Setting a record can be a proud accomplishment, except when you’re talking about record-high gasoline prices.
Massachusetts and New Hampshire are on track to break the yearly mark for the states’ highest average gas prices ever, $3.64 and $3.59 per gallon, respectively. The record was set last year — $3.54 in Massachusetts and $3.50 in New Hampshire.
It’s part of a national trend of soaring prices at the pump, triggered by turbulence in the Middle East and problems at U.S. oil refineries and pipelines.
In the last month alone, gas prices have risen 21 cents a gallon in Massachusetts and 22 cents in New Hampshire, according to AAA.
Yesterday, the average price for a gallon of regular was $3.74 in the Bay State compared to $3.69 in the Granite State.
“We haven’t even seen any hurricanes,” said Pat Moody, spokesman for AAA of Northern New England.
The impact of a hurricane, common this time of year, can send petroleum prices soaring.
But the big problems have been continued troubles in the Middle East between Iran and Israel, and pipeline ruptures and refinery shutdowns on the West Coast and in the Midwest, according to Gregg Laskoski, a petroleum analyst for GasBuddy.com.
“What we have is significant supply problems,” Laskoski said.
Although tension between countries in the Middle East has typically had a significant impact on U.S. fuel prices, Laskoski said, the troubles with refineries and pipelines is a newer, but growing problem.
In the last month, there were ruptures in pipelines serving Wisconsin and Illinois, equipment problems that led to shutdowns at refineries in Illinois and Indiana, and a large fire that struck a refinery in California.
“We have an aging infrastructure,” Laskoski said.
The California refinery is 110 years old, he said.
“There hasn’t been a refinery built in the United States since the 1970s,” he said. “Everyone realizes we need more refineries, but no one wants one near them.”
Those production problems, coupled with a standoff between Iran and Israel, caused prices across the country to skyrocket, including in New England, Laskoski said. In addition, production at East Coast refineries has been very low, he said.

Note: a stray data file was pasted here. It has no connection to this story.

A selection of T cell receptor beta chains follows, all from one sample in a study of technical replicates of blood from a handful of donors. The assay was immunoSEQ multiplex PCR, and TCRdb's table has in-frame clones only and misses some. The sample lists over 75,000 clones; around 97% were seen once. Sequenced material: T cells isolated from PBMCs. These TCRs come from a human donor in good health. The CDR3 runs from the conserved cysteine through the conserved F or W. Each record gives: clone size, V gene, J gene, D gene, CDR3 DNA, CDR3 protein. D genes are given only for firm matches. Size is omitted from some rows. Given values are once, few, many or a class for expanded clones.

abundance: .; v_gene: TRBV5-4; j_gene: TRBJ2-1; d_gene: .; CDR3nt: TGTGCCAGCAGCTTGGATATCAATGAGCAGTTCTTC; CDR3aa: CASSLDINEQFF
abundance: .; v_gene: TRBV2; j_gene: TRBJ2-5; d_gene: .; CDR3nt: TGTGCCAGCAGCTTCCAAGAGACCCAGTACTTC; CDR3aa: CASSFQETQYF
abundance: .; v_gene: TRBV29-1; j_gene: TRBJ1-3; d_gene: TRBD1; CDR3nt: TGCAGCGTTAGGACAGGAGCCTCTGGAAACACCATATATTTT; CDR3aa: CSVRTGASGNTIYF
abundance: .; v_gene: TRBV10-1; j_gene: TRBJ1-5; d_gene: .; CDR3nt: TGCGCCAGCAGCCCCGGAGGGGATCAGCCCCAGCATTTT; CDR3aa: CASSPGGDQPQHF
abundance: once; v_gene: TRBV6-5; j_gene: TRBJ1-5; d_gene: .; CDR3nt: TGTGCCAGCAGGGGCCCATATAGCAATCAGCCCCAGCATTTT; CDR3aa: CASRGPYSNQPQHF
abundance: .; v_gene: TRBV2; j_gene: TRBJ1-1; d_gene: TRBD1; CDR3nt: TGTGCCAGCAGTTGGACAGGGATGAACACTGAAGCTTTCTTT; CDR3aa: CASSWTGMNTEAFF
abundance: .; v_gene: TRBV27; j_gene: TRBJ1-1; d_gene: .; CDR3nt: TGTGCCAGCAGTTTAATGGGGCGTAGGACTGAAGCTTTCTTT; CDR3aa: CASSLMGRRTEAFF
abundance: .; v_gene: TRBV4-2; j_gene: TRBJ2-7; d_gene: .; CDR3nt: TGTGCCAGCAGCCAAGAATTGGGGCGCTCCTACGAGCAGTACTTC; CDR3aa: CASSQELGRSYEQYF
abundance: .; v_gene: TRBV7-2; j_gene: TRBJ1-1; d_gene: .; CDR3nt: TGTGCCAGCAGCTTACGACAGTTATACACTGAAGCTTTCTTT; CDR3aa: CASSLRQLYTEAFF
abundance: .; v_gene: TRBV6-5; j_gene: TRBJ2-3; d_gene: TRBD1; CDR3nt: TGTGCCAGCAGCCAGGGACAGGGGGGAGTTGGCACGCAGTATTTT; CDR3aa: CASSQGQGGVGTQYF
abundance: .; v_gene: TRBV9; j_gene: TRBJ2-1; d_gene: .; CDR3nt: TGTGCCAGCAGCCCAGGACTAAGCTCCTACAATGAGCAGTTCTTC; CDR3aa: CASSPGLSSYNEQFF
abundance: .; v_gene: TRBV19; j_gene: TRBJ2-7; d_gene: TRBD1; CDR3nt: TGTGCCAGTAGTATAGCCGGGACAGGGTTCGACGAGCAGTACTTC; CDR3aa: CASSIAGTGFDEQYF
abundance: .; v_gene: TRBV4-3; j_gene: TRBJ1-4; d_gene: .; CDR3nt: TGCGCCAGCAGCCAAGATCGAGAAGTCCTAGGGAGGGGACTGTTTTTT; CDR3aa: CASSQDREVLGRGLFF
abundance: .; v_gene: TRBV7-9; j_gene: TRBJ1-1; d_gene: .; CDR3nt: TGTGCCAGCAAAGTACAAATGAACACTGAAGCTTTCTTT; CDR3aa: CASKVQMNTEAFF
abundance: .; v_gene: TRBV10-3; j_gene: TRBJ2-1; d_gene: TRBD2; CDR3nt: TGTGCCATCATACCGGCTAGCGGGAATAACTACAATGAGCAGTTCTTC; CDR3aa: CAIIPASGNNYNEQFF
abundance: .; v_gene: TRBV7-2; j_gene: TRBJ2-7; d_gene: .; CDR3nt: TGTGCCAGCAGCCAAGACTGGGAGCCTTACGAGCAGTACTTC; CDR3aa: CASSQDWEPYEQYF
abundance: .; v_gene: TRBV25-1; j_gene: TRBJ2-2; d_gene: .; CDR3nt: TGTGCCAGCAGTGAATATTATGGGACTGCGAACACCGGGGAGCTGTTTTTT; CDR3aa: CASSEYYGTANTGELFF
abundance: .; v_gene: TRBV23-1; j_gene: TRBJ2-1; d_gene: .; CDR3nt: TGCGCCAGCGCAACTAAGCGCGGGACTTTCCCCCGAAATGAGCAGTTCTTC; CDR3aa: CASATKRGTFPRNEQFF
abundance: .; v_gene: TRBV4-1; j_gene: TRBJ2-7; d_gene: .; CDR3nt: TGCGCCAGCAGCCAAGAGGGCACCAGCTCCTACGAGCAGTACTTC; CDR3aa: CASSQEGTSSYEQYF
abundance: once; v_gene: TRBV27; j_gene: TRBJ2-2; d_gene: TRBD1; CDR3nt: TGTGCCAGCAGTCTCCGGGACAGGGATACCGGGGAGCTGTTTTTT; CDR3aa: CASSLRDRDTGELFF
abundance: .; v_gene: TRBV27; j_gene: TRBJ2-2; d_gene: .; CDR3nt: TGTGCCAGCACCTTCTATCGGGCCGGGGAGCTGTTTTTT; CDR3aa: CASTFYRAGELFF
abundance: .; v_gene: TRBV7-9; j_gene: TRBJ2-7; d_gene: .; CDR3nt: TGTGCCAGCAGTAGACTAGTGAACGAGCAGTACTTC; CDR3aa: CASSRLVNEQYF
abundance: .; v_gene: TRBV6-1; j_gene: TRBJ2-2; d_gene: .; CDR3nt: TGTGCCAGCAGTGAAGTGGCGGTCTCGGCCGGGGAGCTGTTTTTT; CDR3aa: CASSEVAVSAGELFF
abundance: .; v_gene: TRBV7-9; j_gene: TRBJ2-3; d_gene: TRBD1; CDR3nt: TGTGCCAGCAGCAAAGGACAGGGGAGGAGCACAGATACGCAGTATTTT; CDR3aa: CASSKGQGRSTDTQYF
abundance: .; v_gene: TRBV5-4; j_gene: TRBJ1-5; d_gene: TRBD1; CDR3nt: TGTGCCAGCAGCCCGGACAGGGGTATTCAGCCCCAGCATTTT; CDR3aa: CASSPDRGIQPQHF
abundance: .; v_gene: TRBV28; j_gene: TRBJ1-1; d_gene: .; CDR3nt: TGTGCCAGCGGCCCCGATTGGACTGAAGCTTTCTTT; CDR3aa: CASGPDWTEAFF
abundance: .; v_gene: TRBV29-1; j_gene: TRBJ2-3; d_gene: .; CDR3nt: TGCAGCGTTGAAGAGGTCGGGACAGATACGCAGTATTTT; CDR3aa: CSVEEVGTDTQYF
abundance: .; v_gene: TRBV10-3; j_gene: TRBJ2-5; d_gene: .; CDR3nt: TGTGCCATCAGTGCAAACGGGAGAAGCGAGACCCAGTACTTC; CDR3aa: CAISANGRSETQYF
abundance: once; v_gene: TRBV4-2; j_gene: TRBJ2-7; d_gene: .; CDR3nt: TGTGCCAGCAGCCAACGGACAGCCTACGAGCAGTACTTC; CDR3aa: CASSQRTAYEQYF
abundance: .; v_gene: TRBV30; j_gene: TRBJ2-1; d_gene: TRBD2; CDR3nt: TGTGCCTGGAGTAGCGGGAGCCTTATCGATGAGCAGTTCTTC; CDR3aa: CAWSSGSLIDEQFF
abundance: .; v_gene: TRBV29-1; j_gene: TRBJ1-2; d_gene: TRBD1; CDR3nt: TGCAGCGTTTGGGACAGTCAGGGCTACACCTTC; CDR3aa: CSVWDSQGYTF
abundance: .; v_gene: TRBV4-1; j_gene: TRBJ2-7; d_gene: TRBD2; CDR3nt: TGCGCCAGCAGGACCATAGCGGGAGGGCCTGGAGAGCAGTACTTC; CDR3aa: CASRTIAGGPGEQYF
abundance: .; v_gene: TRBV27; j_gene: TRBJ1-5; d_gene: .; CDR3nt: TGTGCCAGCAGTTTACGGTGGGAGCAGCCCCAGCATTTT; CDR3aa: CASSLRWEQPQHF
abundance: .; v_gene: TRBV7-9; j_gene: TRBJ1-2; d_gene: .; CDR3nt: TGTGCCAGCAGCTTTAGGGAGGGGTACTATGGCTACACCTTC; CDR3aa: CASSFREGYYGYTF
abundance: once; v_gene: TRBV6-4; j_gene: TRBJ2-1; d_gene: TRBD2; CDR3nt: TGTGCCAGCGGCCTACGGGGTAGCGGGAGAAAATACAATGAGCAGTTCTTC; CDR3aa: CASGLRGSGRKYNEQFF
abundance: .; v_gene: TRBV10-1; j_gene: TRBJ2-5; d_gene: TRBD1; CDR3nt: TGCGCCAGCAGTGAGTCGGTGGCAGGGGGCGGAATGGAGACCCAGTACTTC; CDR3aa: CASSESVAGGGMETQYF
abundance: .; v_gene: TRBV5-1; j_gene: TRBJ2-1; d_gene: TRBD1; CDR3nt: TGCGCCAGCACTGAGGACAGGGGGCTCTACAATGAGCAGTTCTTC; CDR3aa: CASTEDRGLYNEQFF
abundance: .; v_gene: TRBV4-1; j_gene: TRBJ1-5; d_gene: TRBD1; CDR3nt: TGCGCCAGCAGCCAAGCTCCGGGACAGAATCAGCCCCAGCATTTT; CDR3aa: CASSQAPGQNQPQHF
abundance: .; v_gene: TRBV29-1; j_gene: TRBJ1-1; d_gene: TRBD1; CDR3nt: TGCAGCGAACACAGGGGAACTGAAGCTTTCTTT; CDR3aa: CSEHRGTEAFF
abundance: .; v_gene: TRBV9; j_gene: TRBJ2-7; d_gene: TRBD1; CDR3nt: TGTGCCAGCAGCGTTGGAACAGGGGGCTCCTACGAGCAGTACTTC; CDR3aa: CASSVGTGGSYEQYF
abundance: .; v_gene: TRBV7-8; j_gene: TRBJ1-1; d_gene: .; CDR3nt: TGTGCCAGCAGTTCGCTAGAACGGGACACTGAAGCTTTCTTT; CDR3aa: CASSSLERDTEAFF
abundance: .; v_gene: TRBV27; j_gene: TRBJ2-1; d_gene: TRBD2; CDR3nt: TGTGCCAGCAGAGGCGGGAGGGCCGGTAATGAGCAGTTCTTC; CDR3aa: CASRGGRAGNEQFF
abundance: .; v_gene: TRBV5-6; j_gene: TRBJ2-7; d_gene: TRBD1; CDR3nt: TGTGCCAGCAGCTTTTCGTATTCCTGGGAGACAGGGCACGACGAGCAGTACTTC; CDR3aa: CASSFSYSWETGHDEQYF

Steve Dodge, associate director of the New England Petroleum Council, agreed the problems at the refineries and the Middle East have had a big impact on prices.
“Crude oil is the highest it’s been since mid-May,” he said.
Gas prices in both Massachusetts and New Hampshire averaged $3.70 and $3.65, respectively, a year ago, according to AAA. They plummeted to roughly $3.25 per gallon by Jan. 1 before rising to nearly $4 in April when Laskoski said tensions mounted in the Middle East.
At Haffner’s Oil, based in Lawrence, office manager Peggy Willett said it’s difficult for those in her industry who deal with the rapidly fluctuating petroleum market. Haffner’s sells heating oil and propane, in addition to gas at 14 stations in the Merrimack Valley and Southern New Hampshire. Any one of a number of factors can have a significant but unpredictable impact on prices, she said.
“It’s frustrating,” she said. “It’s for no rhyme or reason why the market goes up or down.”
There’s good news. Prices should start to drop in a few weeks, Laskoski said
“We expect these to continue for the next couple of weeks and to go down after Labor Day,” he said. “As bad as things seem now, I think people will see some relief come mid-September into October.”
That’s when the demand traditionally decreases, along with the cost of producing gasoline, with refineries increasing the manufacture of less-expensive winter-blend fuels, Laskoski said.
But there’s no evidence the escalating gas prices have prompted many summer travelers to change their vacation plans, Moody said.
“It appears the record-high gas prices haven’t deterred travelers from setting out,” he said.
Annual average price regular unleaded gas
Year National N.H. Mass.
2003 $1.55 $1.57 1.60
2004 $1.84 $1.83 1.87
2005 $2.26 $2.23 2.27
2006 $2.56 $ $2.55 2.58
2007 $2.78 $2.71 2.73
2008 $3.25 $3.20 3.21
2009 $2.34 $2.30 2.33
2010 $2.78 $2.73 2.77
2011 $3.51 $3.50 3.54
2012 $3.61(to date) $3.59 3.64